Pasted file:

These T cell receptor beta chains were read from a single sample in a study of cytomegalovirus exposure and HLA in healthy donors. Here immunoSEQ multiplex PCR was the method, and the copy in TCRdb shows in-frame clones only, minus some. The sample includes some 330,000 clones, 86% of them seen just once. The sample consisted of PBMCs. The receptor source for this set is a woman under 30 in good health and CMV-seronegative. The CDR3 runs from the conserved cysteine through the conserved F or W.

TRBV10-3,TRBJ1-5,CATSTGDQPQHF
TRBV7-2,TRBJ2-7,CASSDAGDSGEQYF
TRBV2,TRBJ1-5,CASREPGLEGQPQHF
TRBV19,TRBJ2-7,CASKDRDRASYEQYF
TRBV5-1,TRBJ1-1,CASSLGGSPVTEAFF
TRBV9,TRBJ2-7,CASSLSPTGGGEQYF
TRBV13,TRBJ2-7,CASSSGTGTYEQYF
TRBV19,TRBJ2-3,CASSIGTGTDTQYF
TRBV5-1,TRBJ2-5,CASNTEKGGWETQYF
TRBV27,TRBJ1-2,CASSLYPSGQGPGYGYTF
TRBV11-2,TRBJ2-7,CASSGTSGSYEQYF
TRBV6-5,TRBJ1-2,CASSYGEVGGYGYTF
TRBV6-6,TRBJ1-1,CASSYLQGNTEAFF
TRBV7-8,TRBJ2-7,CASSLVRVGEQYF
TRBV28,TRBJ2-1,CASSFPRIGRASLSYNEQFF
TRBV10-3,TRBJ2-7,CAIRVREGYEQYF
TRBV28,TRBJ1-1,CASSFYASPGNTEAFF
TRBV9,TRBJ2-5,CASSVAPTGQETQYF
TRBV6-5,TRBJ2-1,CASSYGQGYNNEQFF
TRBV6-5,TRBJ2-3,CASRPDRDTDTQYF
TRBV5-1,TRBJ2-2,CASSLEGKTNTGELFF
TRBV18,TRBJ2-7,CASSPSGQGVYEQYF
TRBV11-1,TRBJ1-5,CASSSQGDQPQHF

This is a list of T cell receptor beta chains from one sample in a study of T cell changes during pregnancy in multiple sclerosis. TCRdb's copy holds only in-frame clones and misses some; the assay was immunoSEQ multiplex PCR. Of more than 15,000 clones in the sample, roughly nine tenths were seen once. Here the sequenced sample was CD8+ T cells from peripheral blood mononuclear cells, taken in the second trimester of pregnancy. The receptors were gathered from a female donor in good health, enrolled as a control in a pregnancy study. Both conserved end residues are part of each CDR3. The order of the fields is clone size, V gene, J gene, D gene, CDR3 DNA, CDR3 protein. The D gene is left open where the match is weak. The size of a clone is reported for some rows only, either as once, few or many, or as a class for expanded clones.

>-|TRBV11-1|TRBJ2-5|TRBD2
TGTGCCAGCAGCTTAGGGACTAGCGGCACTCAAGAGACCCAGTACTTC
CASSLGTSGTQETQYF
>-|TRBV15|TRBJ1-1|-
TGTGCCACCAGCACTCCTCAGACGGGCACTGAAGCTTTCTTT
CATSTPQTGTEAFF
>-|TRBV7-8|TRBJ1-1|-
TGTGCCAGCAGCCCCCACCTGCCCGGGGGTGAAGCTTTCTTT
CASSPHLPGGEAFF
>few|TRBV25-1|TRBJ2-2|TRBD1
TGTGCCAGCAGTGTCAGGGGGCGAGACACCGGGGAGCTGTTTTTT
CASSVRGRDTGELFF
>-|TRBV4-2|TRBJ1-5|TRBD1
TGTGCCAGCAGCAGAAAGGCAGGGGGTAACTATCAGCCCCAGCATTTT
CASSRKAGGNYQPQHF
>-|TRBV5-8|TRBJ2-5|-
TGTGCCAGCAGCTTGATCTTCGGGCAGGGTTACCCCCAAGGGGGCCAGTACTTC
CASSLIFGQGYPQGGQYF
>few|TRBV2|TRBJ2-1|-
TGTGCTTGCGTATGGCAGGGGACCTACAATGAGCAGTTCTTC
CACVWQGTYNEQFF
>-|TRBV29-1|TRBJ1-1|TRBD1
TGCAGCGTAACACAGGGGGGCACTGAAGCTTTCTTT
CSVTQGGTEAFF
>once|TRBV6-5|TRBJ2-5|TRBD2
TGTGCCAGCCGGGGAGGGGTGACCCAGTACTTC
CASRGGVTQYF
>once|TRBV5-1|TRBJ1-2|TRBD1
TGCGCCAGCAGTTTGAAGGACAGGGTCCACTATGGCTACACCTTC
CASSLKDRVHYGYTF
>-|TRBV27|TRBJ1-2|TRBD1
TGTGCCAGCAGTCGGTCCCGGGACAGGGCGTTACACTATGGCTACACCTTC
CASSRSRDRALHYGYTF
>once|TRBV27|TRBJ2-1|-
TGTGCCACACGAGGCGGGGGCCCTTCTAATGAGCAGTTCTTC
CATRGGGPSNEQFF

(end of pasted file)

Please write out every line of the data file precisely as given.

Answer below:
These T cell receptor beta chains were read from a single sample in a study of cytomegalovirus exposure and HLA in healthy donors. Here immunoSEQ multiplex PCR was the method, and the copy in TCRdb shows in-frame clones only, minus some. The sample includes some 330,000 clones, 86% of them seen just once. The sample consisted of PBMCs. The receptor source for this set is a woman under 30 in good health and CMV-seronegative. The CDR3 runs from the conserved cysteine through the conserved F or W.

TRBV10-3,TRBJ1-5,CATSTGDQPQHF
TRBV7-2,TRBJ2-7,CASSDAGDSGEQYF
TRBV2,TRBJ1-5,CASREPGLEGQPQHF
TRBV19,TRBJ2-7,CASKDRDRASYEQYF
TRBV5-1,TRBJ1-1,CASSLGGSPVTEAFF
TRBV9,TRBJ2-7,CASSLSPTGGGEQYF
TRBV13,TRBJ2-7,CASSSGTGTYEQYF
TRBV19,TRBJ2-3,CASSIGTGTDTQYF
TRBV5-1,TRBJ2-5,CASNTEKGGWETQYF
TRBV27,TRBJ1-2,CASSLYPSGQGPGYGYTF
TRBV11-2,TRBJ2-7,CASSGTSGSYEQYF
TRBV6-5,TRBJ1-2,CASSYGEVGGYGYTF
TRBV6-6,TRBJ1-1,CASSYLQGNTEAFF
TRBV7-8,TRBJ2-7,CASSLVRVGEQYF
TRBV28,TRBJ2-1,CASSFPRIGRASLSYNEQFF
TRBV10-3,TRBJ2-7,CAIRVREGYEQYF
TRBV28,TRBJ1-1,CASSFYASPGNTEAFF
TRBV9,TRBJ2-5,CASSVAPTGQETQYF
TRBV6-5,TRBJ2-1,CASSYGQGYNNEQFF
TRBV6-5,TRBJ2-3,CASRPDRDTDTQYF
TRBV5-1,TRBJ2-2,CASSLEGKTNTGELFF
TRBV18,TRBJ2-7,CASSPSGQGVYEQYF
TRBV11-1,TRBJ1-5,CASSSQGDQPQHF

This is a list of T cell receptor beta chains from one sample in a study of T cell changes during pregnancy in multiple sclerosis. TCRdb's copy holds only in-frame clones and misses some; the assay was immunoSEQ multiplex PCR. Of more than 15,000 clones in the sample, roughly nine tenths were seen once. Here the sequenced sample was CD8+ T cells from peripheral blood mononuclear cells, taken in the second trimester of pregnancy. The receptors were gathered from a female donor in good health, enrolled as a control in a pregnancy study. Both conserved end residues are part of each CDR3. The order of the fields is clone size, V gene, J gene, D gene, CDR3 DNA, CDR3 protein. The D gene is left open where the match is weak. The size of a clone is reported for some rows only, either as once, few or many, or as a class for expanded clones.

>-|TRBV11-1|TRBJ2-5|TRBD2
TGTGCCAGCAGCTTAGGGACTAGCGGCACTCAAGAGACCCAGTACTTC
CASSLGTSGTQETQYF
>-|TRBV15|TRBJ1-1|-
TGTGCCACCAGCACTCCTCAGACGGGCACTGAAGCTTTCTTT
CATSTPQTGTEAFF
>-|TRBV7-8|TRBJ1-1|-
TGTGCCAGCAGCCCCCACCTGCCCGGGGGTGAAGCTTTCTTT
CASSPHLPGGEAFF
>few|TRBV25-1|TRBJ2-2|TRBD1
TGTGCCAGCAGTGTCAGGGGGCGAGACACCGGGGAGCTGTTTTTT
CASSVRGRDTGELFF
>-|TRBV4-2|TRBJ1-5|TRBD1
TGTGCCAGCAGCAGAAAGGCAGGGGGTAACTATCAGCCCCAGCATTTT
CASSRKAGGNYQPQHF
>-|TRBV5-8|TRBJ2-5|-
TGTGCCAGCAGCTTGATCTTCGGGCAGGGTTACCCCCAAGGGGGCCAGTACTTC
CASSLIFGQGYPQGGQYF
>few|TRBV2|TRBJ2-1|-
TGTGCTTGCGTATGGCAGGGGACCTACAATGAGCAGTTCTTC
CACVWQGTYNEQFF
>-|TRBV29-1|TRBJ1-1|TRBD1
TGCAGCGTAACACAGGGGGGCACTGAAGCTTTCTTT
CSVTQGGTEAFF
>once|TRBV6-5|TRBJ2-5|TRBD2
TGTGCCAGCCGGGGAGGGGTGACCCAGTACTTC
CASRGGVTQYF
>once|TRBV5-1|TRBJ1-2|TRBD1
TGCGCCAGCAGTTTGAAGGACAGGGTCCACTATGGCTACACCTTC
CASSLKDRVHYGYTF
>-|TRBV27|TRBJ1-2|TRBD1
TGTGCCAGCAGTCGGTCCCGGGACAGGGCGTTACACTATGGCTACACCTTC
CASSRSRDRALHYGYTF
>once|TRBV27|TRBJ2-1|-
TGTGCCACACGAGGCGGGGGCCCTTCTAATGAGCAGTTCTTC
CATRGGGPSNEQFF